|LI, QINGYUN - Iowa State University|
|GABLER, NICHOLAS - Iowa State University|
|GOULD, STACIE - Iowa State University|
|PATIENCE, JOHN - Iowa State University|
Submitted to: Journal of Animal Science
Publication Type: Peer Reviewed Journal
Publication Acceptance Date: 10/1/2018
Publication Date: 12/20/2018
Citation: Li, Q., Gabler, N.K., Loving, C.L., Gould, S.A., Patience, J.F. 2018. A dietary carbohydrase blend improved intestinal barrier function and growth rate in weaned pigs fed higher fiber diets. Journal of Animal Science. 96(12):5233-5243. https://doi.org/10.1093/jas/sky383.
Interpretive Summary: Pork is an important protein source, and is in high demand globally. The ability of pigs to grow rapidly and efficiently is impacted my many variables including diet and immune activation. The gut is the site of nutrient absorption, but because of the large number of bacteria present in the gut, it can be vulnerable to immune activation. The addition of different compounds to the diet serves as a method to enhance nutrient uptake from the diet of pigs, and also alter immune activation at the gut. Pigs were fed a high fiber diet with and without the addition of enzymes involved in the breakdown of the fiber, which typically is not well digested by pigs. The addition of an ezyme blend to the pig diet enhanced pig body weight, and also reduced immune activation at the gut level. Collectively, the results provide useful information to pork producers on methods to enhance efficiency of their production systems, and improve animal health.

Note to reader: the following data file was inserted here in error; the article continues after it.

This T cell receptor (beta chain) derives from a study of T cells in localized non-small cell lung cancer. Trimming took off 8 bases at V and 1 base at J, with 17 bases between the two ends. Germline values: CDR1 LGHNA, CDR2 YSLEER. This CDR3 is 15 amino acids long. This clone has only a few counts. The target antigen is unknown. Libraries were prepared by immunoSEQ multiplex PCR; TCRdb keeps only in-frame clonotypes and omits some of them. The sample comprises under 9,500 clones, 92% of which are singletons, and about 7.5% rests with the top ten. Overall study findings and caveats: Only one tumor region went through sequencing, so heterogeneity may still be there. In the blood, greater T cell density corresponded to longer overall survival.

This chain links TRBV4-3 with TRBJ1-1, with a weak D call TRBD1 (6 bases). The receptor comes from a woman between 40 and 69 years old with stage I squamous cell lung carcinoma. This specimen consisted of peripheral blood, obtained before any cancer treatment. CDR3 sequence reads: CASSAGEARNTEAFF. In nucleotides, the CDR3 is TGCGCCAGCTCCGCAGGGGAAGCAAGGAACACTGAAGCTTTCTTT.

Technical Abstract: The objective of this study was to evaluate the effects of dietary xylanase (X) and a carbohydrase enzyme blend (EB: cellulase, beta-glucanase, and xylanase) on nutrient digestibility, intestinal barrier integrity, inflammatory status, and growth performance in weaned piglets fed higher fiber diets. A total of 460 pigs (6.43 plus/negative 0.06 kg BW; F25 times 6.0 Genetiporc) were blocked by initial BW and pens (n = 12 per treatment) were randomly assigned to 1 of 4 dietary treatments. The diets included a higher fiber control diet and the control supplemented with 0.01 percent X, 0.01percent EB, or both enzymes, arranged in a 2 times 2 factorial. The diets were based on corn, soybean meal, corn distillers dried grains with solubles (DDGS), and wheat middlings. Pigs had a 7-d adaptation period and consumed the same commercial diet. Pigs were fed the experimental diets for 28 d with free access to feed and water. Body weight and feed disappearance were recorded weekly. One pig with BW closest to the pen average from each pen was selected and moved to metabolism crates on d 16 and orally administered a solution of lactulose and mannitol on d 22 followed by 12-h urine collection. Feces were collected from d 23 through 25. Intestinal tissues and mucosal scrapings were collected on d 28. Data were analyzed using PROC MIXED of SAS (9.4). Xylanase, EB, and their interaction were fixed effects and block was a random effect. The EB, but not X, increased pig BW and improved ADG over 28 d (P less than 0.05). Neither carbohydrase impacted ADFI, G:F, or apparent total tract digestibility (ATTD) of DM, GE, or CP. The EB improved ATTD of ADF (32.45 vs. 26.57 percent; P less than 0.01), but had no effect on NDF. Unexpectedly, X reduced ATTD of NDF and ADF (P less than 0.01). The EB reduced urinary lactulose:mannitol and increased ileal claudin-3 mRNA abundance (P less than 0.05), indicating improved small intestinal barrier integrity. There was a X times EB interaction on ileal secretory immunoglobulin A (sIgA) concentration (P less than 0.05); in the absence of X, EB decreased sIgA compared to the control, but this effect disappeared in the presence of X. The EB also reduced ileal IL-22 mRNA abundance (P less than 0.05), probably indicating decreased immune activation. In conclusion, EB but not X enhanced growth rate of nursery pigs fed higher fiber diets, which may be partly explained by the improved small intestinal barrier integrity and reduced immune activation, rather than improvement in nutrient digestibility.